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Laid off, but stuck with corporate card bill

Summary

A recently laid-off employee, who turned in his corporate credit card, is receiving bills for charges on his old card and wonders who is liable for the debt.

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Dear Credit Guy,

I was employed with a large corporation and was given a corporate credit card for business expenses and to entertain clients. I was recently laid off due to corporate cutbacks and was required to hand in company property. I handed in my credit card and now have started receiving credit card bills for the corporate card. Am I liable for a corporate credit card that I never applied for or requested? And will this damage my personal credit if I don’t pay the bill? I am confused and concerned about the legal ramifications. Hope you may have an answer. — Chris

Dear Chris,
Hindsight is always 20/20. Let’s hope that the corporate credit card you received and used is a card on which you were only an authorized user and, therefore, not financially responsible for the balance on the account. First, I would communicate with your former employer and let them know you are receiving statements. It could be as simple as the company apologizing and correcting the billing information so that the statements are sent to the correct place. However, to cover all the bases, I would check your credit report and see if the corporate card account is included among your personal accounts. My thought is that it will not appear on your credit report.

If for some reason the card is listed on your credit report, the report will list what type of account it is — whether it is listed as your account, a joint account or an authorized user account. If it is listed as your account or a joint account, then you need to start worrying because you are responsible. If listed as an authorized user account, it can still affect your credit, but you are not responsible for any unpaid balance.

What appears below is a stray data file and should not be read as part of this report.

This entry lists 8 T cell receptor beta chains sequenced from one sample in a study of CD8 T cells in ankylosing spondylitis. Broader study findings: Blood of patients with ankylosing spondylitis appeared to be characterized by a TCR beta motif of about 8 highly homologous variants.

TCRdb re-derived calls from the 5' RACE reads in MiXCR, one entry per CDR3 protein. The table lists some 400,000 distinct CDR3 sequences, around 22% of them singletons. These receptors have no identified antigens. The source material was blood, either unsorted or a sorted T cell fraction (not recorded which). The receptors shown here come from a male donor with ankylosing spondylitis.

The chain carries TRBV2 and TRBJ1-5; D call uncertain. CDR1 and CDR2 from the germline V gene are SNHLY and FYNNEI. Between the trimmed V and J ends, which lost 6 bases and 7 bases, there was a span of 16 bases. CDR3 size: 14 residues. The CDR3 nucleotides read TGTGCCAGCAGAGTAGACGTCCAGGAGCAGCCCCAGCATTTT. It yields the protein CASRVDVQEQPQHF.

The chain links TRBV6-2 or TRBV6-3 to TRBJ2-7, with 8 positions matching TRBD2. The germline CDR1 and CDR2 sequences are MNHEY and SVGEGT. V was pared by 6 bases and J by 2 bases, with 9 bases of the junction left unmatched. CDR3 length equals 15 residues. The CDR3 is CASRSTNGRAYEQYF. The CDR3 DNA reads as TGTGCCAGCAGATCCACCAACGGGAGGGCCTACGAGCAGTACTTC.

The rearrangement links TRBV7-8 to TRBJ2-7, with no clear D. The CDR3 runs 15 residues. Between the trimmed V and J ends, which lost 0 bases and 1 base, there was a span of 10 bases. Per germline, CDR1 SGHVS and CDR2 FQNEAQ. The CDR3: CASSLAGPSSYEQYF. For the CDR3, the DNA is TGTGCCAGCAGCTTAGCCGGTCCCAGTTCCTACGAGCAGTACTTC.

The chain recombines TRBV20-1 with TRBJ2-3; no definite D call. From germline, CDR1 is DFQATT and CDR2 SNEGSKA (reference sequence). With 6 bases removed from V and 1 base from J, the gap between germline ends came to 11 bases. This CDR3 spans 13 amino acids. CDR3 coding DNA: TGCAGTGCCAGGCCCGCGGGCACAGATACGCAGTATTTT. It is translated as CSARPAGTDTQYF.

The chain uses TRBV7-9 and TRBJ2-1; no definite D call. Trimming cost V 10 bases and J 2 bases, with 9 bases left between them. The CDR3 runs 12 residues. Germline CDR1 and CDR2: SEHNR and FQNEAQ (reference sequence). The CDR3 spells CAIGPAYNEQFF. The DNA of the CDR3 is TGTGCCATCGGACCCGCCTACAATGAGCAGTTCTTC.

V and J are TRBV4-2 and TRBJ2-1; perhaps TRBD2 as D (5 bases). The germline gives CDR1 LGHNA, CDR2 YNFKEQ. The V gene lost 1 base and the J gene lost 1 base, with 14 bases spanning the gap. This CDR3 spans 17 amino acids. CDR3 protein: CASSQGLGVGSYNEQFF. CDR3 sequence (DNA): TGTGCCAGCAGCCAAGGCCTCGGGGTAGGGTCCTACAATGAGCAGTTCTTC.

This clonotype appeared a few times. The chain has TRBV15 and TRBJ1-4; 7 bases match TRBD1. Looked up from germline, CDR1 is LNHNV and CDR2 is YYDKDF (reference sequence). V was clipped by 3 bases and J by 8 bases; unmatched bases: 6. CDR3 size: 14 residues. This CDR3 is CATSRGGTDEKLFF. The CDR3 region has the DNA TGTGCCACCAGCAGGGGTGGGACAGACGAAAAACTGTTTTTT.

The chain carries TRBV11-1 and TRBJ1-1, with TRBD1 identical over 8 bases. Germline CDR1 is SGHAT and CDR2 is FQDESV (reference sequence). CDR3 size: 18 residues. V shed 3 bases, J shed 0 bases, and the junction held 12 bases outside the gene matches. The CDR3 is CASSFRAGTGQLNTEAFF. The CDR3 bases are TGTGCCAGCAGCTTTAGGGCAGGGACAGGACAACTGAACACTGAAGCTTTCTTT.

How much you need to worry about how the corporate card will affect your personal credit history depends a great deal on how the billing and payment of the card was handled. From your letter, it sounds like you did not personally pay this bill and then get reimbursed. If you did, however, pay the bill and then get reimbursed, you may have more trouble explaining to the creditor that you are not responsible for payment. I’m not suggesting that you not try and explain it, but in this case, I would seek help of an attorney to be heard.

I’m hoping that you have never received a statement before and have never paid the bill, but you’re still not out of the woods. If the account appears on your credit report, I would recommend that you dispute the item with the credit bureaus using the reason that the account is the company’s and not yours. You may not have any luck getting it removed, and if that is the case, I recommend you add a 100-word statement to your credit file that explains the account is a company account and not your responsibility.

The worst case scenario is that the company may have used your personal information that it has readily available, mainly your Social Security number and date of birth, to open an account in your name. This is not legal, but you will have to prove that the company opened the account using your information without your permission. You will need to hire an attorney to help you get the account and information removed from your name and from your financial responsibility.

Take care of your credit!

See related:  Using corporate credit cards wisely, How corporate credit cards can affect personal credit scores

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